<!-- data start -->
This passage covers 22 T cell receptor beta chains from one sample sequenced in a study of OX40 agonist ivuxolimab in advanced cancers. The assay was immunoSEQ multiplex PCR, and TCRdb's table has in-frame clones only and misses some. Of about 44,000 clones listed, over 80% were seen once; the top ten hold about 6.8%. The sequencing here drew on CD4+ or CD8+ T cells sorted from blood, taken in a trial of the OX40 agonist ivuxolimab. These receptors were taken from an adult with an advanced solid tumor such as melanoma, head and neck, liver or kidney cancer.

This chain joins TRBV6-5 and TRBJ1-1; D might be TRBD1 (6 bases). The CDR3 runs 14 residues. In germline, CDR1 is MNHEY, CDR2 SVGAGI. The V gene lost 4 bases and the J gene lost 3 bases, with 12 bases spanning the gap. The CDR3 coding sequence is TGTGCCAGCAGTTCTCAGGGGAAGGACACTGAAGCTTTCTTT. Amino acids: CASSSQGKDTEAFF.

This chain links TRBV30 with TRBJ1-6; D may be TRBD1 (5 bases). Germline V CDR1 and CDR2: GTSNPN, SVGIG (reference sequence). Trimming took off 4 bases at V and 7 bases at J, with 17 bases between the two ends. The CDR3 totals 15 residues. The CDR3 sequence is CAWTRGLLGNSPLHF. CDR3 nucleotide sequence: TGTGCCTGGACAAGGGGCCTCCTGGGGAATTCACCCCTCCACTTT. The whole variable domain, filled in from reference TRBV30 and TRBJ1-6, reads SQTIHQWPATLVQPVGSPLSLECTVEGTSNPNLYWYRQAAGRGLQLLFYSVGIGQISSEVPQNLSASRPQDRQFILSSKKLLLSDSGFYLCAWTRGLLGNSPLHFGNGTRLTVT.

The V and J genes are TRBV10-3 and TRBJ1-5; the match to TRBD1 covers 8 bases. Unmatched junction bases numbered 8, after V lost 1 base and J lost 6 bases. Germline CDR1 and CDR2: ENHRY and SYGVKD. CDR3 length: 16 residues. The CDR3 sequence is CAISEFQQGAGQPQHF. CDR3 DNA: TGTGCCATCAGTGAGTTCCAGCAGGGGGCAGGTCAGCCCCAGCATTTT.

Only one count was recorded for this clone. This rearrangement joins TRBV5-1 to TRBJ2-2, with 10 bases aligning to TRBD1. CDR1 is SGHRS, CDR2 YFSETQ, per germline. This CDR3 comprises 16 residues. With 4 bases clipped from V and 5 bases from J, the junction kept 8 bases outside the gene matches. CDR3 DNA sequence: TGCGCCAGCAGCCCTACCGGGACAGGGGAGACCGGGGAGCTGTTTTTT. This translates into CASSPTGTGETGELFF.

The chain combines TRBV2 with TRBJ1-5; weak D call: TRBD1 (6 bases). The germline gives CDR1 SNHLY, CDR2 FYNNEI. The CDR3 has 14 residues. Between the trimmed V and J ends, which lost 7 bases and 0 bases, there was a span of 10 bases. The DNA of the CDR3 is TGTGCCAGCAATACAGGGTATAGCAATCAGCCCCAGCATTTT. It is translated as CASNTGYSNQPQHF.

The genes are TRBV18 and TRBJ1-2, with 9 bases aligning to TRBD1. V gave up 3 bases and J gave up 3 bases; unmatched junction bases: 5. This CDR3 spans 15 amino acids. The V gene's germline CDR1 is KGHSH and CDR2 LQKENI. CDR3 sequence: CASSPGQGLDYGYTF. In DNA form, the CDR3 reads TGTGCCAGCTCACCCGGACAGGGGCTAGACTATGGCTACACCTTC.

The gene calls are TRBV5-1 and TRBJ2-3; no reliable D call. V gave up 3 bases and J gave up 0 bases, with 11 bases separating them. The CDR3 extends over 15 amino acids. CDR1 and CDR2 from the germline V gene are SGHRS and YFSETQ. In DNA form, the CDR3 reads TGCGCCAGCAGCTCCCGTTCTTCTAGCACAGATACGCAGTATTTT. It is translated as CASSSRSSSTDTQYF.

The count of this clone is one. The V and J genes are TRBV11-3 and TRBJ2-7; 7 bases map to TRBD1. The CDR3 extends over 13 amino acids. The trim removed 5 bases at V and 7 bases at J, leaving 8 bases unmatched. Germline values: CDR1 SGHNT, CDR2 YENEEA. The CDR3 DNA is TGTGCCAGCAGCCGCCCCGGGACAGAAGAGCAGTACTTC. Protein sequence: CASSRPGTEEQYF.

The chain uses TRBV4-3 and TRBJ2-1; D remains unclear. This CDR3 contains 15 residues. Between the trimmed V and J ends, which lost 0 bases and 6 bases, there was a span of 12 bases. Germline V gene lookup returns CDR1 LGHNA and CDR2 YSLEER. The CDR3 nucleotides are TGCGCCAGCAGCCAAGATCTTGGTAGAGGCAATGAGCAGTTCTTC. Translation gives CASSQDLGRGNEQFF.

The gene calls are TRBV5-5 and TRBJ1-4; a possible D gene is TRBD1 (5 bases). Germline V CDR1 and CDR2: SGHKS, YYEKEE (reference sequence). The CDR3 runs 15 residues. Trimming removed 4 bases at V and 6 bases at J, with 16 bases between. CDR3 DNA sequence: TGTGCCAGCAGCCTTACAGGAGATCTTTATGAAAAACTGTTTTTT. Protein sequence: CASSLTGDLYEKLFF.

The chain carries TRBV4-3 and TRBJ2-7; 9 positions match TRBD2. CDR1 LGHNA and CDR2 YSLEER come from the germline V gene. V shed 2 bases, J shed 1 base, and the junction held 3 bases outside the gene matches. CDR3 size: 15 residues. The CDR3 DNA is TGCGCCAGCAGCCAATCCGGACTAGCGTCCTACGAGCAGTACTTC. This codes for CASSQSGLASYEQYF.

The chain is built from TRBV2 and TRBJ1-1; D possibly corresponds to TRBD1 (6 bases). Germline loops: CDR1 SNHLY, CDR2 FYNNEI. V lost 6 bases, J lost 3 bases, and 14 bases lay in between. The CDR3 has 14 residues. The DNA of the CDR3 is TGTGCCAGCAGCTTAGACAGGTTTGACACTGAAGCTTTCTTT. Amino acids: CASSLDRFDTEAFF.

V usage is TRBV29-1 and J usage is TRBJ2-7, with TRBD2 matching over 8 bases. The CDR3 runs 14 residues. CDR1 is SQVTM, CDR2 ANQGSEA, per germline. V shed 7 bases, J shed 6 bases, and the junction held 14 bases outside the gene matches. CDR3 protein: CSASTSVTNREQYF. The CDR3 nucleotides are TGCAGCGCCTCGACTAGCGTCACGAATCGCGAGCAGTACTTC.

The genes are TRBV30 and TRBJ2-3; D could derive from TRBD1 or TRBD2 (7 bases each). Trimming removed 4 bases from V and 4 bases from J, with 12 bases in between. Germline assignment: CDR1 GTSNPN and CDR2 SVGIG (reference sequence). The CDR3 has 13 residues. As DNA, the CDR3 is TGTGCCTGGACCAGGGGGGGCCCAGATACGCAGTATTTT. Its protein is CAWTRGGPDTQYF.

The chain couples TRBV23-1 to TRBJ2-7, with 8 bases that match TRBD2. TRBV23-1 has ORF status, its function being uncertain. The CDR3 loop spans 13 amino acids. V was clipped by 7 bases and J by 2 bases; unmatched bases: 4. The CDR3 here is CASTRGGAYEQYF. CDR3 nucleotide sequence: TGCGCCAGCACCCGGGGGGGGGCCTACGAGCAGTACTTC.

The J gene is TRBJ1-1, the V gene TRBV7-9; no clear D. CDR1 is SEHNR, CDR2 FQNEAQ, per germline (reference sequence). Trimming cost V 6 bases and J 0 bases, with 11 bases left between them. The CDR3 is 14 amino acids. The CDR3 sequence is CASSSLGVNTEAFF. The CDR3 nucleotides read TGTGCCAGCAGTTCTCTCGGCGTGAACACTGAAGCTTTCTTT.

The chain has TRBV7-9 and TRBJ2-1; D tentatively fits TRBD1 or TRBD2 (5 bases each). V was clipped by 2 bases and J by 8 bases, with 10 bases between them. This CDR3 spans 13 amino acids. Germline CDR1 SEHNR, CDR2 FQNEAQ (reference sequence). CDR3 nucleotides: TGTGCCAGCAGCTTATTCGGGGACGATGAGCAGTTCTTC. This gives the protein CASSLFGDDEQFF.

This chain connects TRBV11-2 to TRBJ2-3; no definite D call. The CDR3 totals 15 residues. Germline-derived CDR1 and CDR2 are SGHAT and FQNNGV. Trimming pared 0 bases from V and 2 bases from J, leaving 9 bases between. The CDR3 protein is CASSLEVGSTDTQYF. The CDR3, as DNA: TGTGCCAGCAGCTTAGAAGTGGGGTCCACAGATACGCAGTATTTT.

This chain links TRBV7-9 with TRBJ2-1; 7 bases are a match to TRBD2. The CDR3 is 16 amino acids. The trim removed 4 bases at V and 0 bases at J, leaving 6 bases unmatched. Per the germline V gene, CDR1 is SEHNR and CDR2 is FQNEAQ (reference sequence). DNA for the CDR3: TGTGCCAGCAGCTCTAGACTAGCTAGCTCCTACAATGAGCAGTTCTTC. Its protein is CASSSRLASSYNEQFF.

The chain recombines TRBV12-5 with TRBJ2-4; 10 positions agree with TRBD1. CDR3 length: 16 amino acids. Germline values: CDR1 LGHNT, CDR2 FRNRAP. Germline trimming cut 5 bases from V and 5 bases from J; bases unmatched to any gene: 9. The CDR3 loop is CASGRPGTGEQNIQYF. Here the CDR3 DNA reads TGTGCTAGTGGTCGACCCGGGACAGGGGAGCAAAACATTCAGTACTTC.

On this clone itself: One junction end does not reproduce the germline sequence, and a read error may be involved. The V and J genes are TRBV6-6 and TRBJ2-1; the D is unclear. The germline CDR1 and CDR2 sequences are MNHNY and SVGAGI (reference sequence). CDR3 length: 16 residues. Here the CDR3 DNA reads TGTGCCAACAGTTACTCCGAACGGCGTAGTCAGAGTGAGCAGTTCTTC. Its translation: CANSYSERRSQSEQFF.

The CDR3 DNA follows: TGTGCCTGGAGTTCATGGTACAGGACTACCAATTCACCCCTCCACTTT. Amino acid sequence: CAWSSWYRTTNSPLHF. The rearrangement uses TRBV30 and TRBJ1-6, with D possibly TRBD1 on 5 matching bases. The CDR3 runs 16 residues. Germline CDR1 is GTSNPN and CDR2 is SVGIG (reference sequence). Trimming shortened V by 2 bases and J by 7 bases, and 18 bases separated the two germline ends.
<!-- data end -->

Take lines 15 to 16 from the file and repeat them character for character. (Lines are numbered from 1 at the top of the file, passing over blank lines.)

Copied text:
The genes are TRBV30 and TRBJ2-3; D could derive from TRBD1 or TRBD2 (7 bases each). Trimming removed 4 bases from V and 4 bases from J, with 12 bases in between. Germline assignment: CDR1 GTSNPN and CDR2 SVGIG (reference sequence). The CDR3 has 13 residues. As DNA, the CDR3 is TGTGCCTGGACCAGGGGGGGCCCAGATACGCAGTATTTT. Its protein is CAWTRGGPDTQYF.

The chain couples TRBV23-1 to TRBJ2-7, with 8 bases that match TRBD2. TRBV23-1 has ORF status, its function being uncertain. The CDR3 loop spans 13 amino acids. V was clipped by 7 bases and J by 2 bases; unmatched bases: 4. The CDR3 here is CASTRGGAYEQYF. CDR3 nucleotide sequence: TGCGCCAGCACCCGGGGGGGGGCCTACGAGCAGTACTTC.